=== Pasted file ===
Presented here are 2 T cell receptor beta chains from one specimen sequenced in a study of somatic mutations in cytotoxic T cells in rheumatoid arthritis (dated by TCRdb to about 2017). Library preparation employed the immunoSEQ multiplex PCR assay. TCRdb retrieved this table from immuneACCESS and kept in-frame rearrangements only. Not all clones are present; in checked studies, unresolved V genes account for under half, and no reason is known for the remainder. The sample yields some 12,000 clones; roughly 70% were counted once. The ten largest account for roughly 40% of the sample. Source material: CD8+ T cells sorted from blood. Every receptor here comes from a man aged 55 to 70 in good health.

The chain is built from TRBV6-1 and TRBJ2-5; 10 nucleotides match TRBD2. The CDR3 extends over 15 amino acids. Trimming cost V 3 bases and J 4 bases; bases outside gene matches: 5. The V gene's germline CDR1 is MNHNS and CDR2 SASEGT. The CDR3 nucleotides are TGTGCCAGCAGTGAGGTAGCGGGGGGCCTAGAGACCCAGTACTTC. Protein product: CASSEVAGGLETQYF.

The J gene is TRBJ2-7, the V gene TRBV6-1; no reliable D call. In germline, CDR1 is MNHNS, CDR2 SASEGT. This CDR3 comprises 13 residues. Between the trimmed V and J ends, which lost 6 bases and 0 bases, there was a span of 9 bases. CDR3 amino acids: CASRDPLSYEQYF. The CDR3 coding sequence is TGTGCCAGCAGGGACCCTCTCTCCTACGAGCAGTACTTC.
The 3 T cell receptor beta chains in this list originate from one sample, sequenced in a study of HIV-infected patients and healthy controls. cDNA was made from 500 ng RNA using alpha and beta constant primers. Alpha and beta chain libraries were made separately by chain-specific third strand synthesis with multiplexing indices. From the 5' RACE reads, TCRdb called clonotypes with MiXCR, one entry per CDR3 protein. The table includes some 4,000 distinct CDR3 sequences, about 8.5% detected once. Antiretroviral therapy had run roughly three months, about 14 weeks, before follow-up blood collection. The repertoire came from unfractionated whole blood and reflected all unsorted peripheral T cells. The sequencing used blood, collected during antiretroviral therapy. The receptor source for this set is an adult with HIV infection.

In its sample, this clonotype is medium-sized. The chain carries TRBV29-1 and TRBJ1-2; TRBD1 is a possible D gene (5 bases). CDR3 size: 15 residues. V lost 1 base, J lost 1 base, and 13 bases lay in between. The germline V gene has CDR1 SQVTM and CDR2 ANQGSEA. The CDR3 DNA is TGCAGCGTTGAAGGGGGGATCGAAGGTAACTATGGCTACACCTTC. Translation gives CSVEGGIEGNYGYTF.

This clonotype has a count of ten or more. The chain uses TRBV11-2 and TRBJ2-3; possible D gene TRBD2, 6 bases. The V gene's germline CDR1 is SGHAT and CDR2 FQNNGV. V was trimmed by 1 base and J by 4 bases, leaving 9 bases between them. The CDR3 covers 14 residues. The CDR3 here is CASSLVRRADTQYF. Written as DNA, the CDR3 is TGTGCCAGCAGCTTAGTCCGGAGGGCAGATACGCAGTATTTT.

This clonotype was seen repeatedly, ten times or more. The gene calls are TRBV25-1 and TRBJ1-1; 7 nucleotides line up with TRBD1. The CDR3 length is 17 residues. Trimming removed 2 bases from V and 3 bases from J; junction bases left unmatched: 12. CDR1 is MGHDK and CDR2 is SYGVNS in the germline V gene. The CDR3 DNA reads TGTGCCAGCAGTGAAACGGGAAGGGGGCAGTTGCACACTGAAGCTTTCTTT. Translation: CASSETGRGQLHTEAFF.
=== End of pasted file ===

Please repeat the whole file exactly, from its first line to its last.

Presented here are 2 T cell receptor beta chains from one specimen sequenced in a study of somatic mutations in cytotoxic T cells in rheumatoid arthritis (dated by TCRdb to about 2017). Library preparation employed the immunoSEQ multiplex PCR assay. TCRdb retrieved this table from immuneACCESS and kept in-frame rearrangements only. Not all clones are present; in checked studies, unresolved V genes account for under half, and no reason is known for the remainder. The sample yields some 12,000 clones; roughly 70% were counted once. The ten largest account for roughly 40% of the sample. Source material: CD8+ T cells sorted from blood. Every receptor here comes from a man aged 55 to 70 in good health.

The chain is built from TRBV6-1 and TRBJ2-5; 10 nucleotides match TRBD2. The CDR3 extends over 15 amino acids. Trimming cost V 3 bases and J 4 bases; bases outside gene matches: 5. The V gene's germline CDR1 is MNHNS and CDR2 SASEGT. The CDR3 nucleotides are TGTGCCAGCAGTGAGGTAGCGGGGGGCCTAGAGACCCAGTACTTC. Protein product: CASSEVAGGLETQYF.

The J gene is TRBJ2-7, the V gene TRBV6-1; no reliable D call. In germline, CDR1 is MNHNS, CDR2 SASEGT. This CDR3 comprises 13 residues. Between the trimmed V and J ends, which lost 6 bases and 0 bases, there was a span of 9 bases. CDR3 amino acids: CASRDPLSYEQYF. The CDR3 coding sequence is TGTGCCAGCAGGGACCCTCTCTCCTACGAGCAGTACTTC.
The 3 T cell receptor beta chains in this list originate from one sample, sequenced in a study of HIV-infected patients and healthy controls. cDNA was made from 500 ng RNA using alpha and beta constant primers. Alpha and beta chain libraries were made separately by chain-specific third strand synthesis with multiplexing indices. From the 5' RACE reads, TCRdb called clonotypes with MiXCR, one entry per CDR3 protein. The table includes some 4,000 distinct CDR3 sequences, about 8.5% detected once. Antiretroviral therapy had run roughly three months, about 14 weeks, before follow-up blood collection. The repertoire came from unfractionated whole blood and reflected all unsorted peripheral T cells. The sequencing used blood, collected during antiretroviral therapy. The receptor source for this set is an adult with HIV infection.

In its sample, this clonotype is medium-sized. The chain carries TRBV29-1 and TRBJ1-2; TRBD1 is a possible D gene (5 bases). CDR3 size: 15 residues. V lost 1 base, J lost 1 base, and 13 bases lay in between. The germline V gene has CDR1 SQVTM and CDR2 ANQGSEA. The CDR3 DNA is TGCAGCGTTGAAGGGGGGATCGAAGGTAACTATGGCTACACCTTC. Translation gives CSVEGGIEGNYGYTF.

This clonotype has a count of ten or more. The chain uses TRBV11-2 and TRBJ2-3; possible D gene TRBD2, 6 bases. The V gene's germline CDR1 is SGHAT and CDR2 FQNNGV. V was trimmed by 1 base and J by 4 bases, leaving 9 bases between them. The CDR3 covers 14 residues. The CDR3 here is CASSLVRRADTQYF. Written as DNA, the CDR3 is TGTGCCAGCAGCTTAGTCCGGAGGGCAGATACGCAGTATTTT.

This clonotype was seen repeatedly, ten times or more. The gene calls are TRBV25-1 and TRBJ1-1; 7 nucleotides line up with TRBD1. The CDR3 length is 17 residues. Trimming removed 2 bases from V and 3 bases from J; junction bases left unmatched: 12. CDR1 is MGHDK and CDR2 is SYGVNS in the germline V gene. The CDR3 DNA reads TGTGCCAGCAGTGAAACGGGAAGGGGGCAGTTGCACACTGAAGCTTTCTTT. Translation: CASSETGRGQLHTEAFF.